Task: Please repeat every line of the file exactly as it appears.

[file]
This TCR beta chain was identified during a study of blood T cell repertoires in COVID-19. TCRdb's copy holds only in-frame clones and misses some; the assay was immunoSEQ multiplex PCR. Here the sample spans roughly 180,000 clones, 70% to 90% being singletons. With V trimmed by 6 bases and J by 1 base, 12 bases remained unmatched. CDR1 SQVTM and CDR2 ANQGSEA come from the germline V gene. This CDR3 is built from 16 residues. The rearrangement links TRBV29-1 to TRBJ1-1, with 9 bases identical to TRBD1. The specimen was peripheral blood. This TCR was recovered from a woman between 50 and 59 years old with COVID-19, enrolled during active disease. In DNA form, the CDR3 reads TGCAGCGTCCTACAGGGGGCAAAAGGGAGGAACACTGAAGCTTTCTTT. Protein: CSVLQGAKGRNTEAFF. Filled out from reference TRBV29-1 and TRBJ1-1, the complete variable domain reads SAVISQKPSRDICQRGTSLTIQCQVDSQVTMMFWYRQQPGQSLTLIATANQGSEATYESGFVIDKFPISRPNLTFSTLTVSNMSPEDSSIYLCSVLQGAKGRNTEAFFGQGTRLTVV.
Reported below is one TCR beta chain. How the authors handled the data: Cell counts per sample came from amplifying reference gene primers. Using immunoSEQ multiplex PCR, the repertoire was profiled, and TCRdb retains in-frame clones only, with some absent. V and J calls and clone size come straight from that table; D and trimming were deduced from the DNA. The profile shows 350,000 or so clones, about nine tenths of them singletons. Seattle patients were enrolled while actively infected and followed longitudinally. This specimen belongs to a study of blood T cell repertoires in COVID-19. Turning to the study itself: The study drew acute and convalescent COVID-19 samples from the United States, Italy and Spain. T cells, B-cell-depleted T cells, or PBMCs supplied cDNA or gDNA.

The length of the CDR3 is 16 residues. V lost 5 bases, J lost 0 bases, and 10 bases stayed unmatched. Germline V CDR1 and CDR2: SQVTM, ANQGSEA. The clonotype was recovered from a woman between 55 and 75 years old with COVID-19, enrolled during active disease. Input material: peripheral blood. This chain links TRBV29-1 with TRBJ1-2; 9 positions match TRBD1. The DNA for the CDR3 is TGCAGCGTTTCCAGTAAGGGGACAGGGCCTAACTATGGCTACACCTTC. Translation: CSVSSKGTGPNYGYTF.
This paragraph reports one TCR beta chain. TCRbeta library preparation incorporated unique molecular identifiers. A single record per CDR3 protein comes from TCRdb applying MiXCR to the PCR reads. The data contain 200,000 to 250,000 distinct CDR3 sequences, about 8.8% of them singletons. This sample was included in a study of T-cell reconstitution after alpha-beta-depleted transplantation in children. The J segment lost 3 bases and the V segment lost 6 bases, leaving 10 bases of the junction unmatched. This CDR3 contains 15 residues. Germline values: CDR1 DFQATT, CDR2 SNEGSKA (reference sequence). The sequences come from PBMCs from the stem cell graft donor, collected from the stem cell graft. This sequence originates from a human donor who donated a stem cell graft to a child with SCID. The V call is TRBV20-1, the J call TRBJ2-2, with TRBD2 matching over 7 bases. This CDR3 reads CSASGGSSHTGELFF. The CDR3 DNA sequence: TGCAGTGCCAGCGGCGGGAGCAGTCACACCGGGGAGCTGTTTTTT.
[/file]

This TCR beta chain was identified during a study of blood T cell repertoires in COVID-19. TCRdb's copy holds only in-frame clones and misses some; the assay was immunoSEQ multiplex PCR. Here the sample spans roughly 180,000 clones, 70% to 90% being singletons. With V trimmed by 6 bases and J by 1 base, 12 bases remained unmatched. CDR1 SQVTM and CDR2 ANQGSEA come from the germline V gene. This CDR3 is built from 16 residues. The rearrangement links TRBV29-1 to TRBJ1-1, with 9 bases identical to TRBD1. The specimen was peripheral blood. This TCR was recovered from a woman between 50 and 59 years old with COVID-19, enrolled during active disease. In DNA form, the CDR3 reads TGCAGCGTCCTACAGGGGGCAAAAGGGAGGAACACTGAAGCTTTCTTT. Protein: CSVLQGAKGRNTEAFF. Filled out from reference TRBV29-1 and TRBJ1-1, the complete variable domain reads SAVISQKPSRDICQRGTSLTIQCQVDSQVTMMFWYRQQPGQSLTLIATANQGSEATYESGFVIDKFPISRPNLTFSTLTVSNMSPEDSSIYLCSVLQGAKGRNTEAFFGQGTRLTVV.
Reported below is one TCR beta chain. How the authors handled the data: Cell counts per sample came from amplifying reference gene primers. Using immunoSEQ multiplex PCR, the repertoire was profiled, and TCRdb retains in-frame clones only, with some absent. V and J calls and clone size come straight from that table; D and trimming were deduced from the DNA. The profile shows 350,000 or so clones, about nine tenths of them singletons. Seattle patients were enrolled while actively infected and followed longitudinally. This specimen belongs to a study of blood T cell repertoires in COVID-19. Turning to the study itself: The study drew acute and convalescent COVID-19 samples from the United States, Italy and Spain. T cells, B-cell-depleted T cells, or PBMCs supplied cDNA or gDNA.

The length of the CDR3 is 16 residues. V lost 5 bases, J lost 0 bases, and 10 bases stayed unmatched. Germline V CDR1 and CDR2: SQVTM, ANQGSEA. The clonotype was recovered from a woman between 55 and 75 years old with COVID-19, enrolled during active disease. Input material: peripheral blood. This chain links TRBV29-1 with TRBJ1-2; 9 positions match TRBD1. The DNA for the CDR3 is TGCAGCGTTTCCAGTAAGGGGACAGGGCCTAACTATGGCTACACCTTC. Translation: CSVSSKGTGPNYGYTF.
This paragraph reports one TCR beta chain. TCRbeta library preparation incorporated unique molecular identifiers. A single record per CDR3 protein comes from TCRdb applying MiXCR to the PCR reads. The data contain 200,000 to 250,000 distinct CDR3 sequences, about 8.8% of them singletons. This sample was included in a study of T-cell reconstitution after alpha-beta-depleted transplantation in children. The J segment lost 3 bases and the V segment lost 6 bases, leaving 10 bases of the junction unmatched. This CDR3 contains 15 residues. Germline values: CDR1 DFQATT, CDR2 SNEGSKA (reference sequence). The sequences come from PBMCs from the stem cell graft donor, collected from the stem cell graft. This sequence originates from a human donor who donated a stem cell graft to a child with SCID. The V call is TRBV20-1, the J call TRBJ2-2, with TRBD2 matching over 7 bases. This CDR3 reads CSASGGSSHTGELFF. The CDR3 DNA sequence: TGCAGTGCCAGCGGCGGGAGCAGTCACACCGGGGAGCTGTTTTTT.